Director: Alejandro Jodorowsky
Writer: Alejandro Jodorowsky
Starring: Adan Jodorowsky, Brontis Jodorowsky, Pamela Flores
Duration: 128 minutes
Country: Chile / France
BBFC Certification: 15
Endless Poetry directed by cult Chilean-French film maker Alejandro Jodorowsky continues an autobiographical exploration begun in a previous film The Dance of Reality. The plot concerns the youthful Alejandro (Adan Jodorowsky) negotiating the transition from the world of his Ukrainian-Jewish family to that of the intellectual avant-garde world of the poet. It’s hard not to use clichéd adjectives such as surreal and dreamlike to describe this film, because it is. Jodorowsky employs a number of artistic cinematic techniques to deliver a film glowing with cartoon like primary colours.
For the part of Alejandro’s mother Sara (Pamela Flores) sings all her lines in an opera style, which conveys both a sense of the operatic and the tragedy of her position. She is constantly tasked with placating Alejandro’s domineering and bullying father Jamie (Brontis Jodorowsky). Jamie derides Alejandro as a ‘faggot’ for wanting to be a poet, and it is the resulting conflict in their relationship which is the dynamic driving the plot of this film.
In defiance of his father’s insults Alejandro’s leaves the family home to live in an artistic commune based in the home of two eccentric sisters, one a painter the other a ballet dancer. Here he meets a plethora of bohemian type characters; an ‘action pianist’, a ‘poly painter’, and a pair of ‘symbiotic dancers’. The director presents a carnival of larger than life characters, which are further amplified by post-modern magical realist techniques. One minute the actors are miming, the next puppets are being used, and then they are represented in the form of clowning and commedia dell’arte stock characters such as Pierrot and Harlequin. It is to dizzying effect, but it does make clear the purpose of the film; as the title suggests, endless poetry.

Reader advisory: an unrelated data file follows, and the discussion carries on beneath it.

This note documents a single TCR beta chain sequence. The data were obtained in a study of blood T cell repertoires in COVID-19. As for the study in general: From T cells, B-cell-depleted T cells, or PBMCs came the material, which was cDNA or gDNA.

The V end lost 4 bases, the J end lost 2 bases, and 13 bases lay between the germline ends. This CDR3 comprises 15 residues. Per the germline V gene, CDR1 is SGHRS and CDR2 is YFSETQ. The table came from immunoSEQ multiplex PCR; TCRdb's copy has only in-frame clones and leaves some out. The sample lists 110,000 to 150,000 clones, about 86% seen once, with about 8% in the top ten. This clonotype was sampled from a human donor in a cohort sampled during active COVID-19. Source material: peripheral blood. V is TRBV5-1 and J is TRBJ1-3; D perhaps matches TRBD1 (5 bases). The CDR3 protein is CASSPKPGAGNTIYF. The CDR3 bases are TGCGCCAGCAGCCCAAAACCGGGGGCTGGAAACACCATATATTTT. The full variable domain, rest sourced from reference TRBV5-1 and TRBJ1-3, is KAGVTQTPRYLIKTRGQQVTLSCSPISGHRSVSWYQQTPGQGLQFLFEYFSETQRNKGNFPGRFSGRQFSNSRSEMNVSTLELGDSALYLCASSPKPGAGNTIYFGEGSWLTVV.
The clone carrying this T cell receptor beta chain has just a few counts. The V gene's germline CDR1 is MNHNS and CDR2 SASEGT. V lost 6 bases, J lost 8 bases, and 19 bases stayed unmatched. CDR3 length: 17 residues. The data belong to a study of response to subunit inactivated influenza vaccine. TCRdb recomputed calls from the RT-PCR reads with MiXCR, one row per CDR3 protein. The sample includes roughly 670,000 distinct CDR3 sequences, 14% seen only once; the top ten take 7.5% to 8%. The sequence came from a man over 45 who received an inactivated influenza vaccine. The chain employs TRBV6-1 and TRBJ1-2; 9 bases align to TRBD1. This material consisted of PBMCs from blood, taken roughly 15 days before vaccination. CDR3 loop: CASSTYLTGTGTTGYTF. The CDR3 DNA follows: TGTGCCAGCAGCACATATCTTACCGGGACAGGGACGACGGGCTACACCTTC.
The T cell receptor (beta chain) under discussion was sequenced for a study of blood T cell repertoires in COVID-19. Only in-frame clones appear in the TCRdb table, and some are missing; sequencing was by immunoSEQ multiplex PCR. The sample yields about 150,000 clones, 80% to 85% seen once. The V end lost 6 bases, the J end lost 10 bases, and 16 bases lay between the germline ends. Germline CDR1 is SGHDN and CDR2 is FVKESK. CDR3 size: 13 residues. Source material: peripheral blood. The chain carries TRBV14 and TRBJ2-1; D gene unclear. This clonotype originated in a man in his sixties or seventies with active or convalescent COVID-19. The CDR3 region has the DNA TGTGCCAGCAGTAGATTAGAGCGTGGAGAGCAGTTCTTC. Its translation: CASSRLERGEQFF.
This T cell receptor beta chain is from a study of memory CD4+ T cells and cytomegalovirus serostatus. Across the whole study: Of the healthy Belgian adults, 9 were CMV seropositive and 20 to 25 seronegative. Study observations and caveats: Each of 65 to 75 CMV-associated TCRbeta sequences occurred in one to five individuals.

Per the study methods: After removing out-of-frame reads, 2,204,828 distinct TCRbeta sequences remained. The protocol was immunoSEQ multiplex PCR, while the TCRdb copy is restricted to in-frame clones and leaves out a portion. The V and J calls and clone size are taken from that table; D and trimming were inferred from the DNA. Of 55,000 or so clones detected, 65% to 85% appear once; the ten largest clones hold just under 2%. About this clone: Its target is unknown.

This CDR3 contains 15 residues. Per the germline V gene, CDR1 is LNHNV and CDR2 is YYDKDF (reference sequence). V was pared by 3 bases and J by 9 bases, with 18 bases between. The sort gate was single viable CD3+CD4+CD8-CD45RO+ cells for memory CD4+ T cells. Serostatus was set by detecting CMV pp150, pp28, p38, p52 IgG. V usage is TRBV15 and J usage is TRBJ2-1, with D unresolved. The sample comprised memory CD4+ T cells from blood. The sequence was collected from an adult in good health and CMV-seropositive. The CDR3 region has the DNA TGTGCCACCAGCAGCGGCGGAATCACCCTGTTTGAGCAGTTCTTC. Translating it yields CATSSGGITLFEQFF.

Alejandro continues on his journey to become a poet, encountering his muse, experiencing humiliation, and considering both the permanence and the impermanence of life. The director conveys his eclectic spiritual views, including reference to the Tarot, Buddhism, and Shamanism. The message seems to be if the poet removes the mask of perceived reality and opens his heart he can ascend to a state of endless poetry.
On the whole I thought this film was energetic and quirky, full of invention, and conveying a sense of the carnival. It is a long film, clocking in at over two hours. For some the subject matter may be of no interest, and the production over indulgent. However, if you enjoy colourful and surreal cinema you are likely to enjoy it.
Endless Poetry is released on DVD and BLU-Ray by Curzon Artificial Eye on 6th March 2017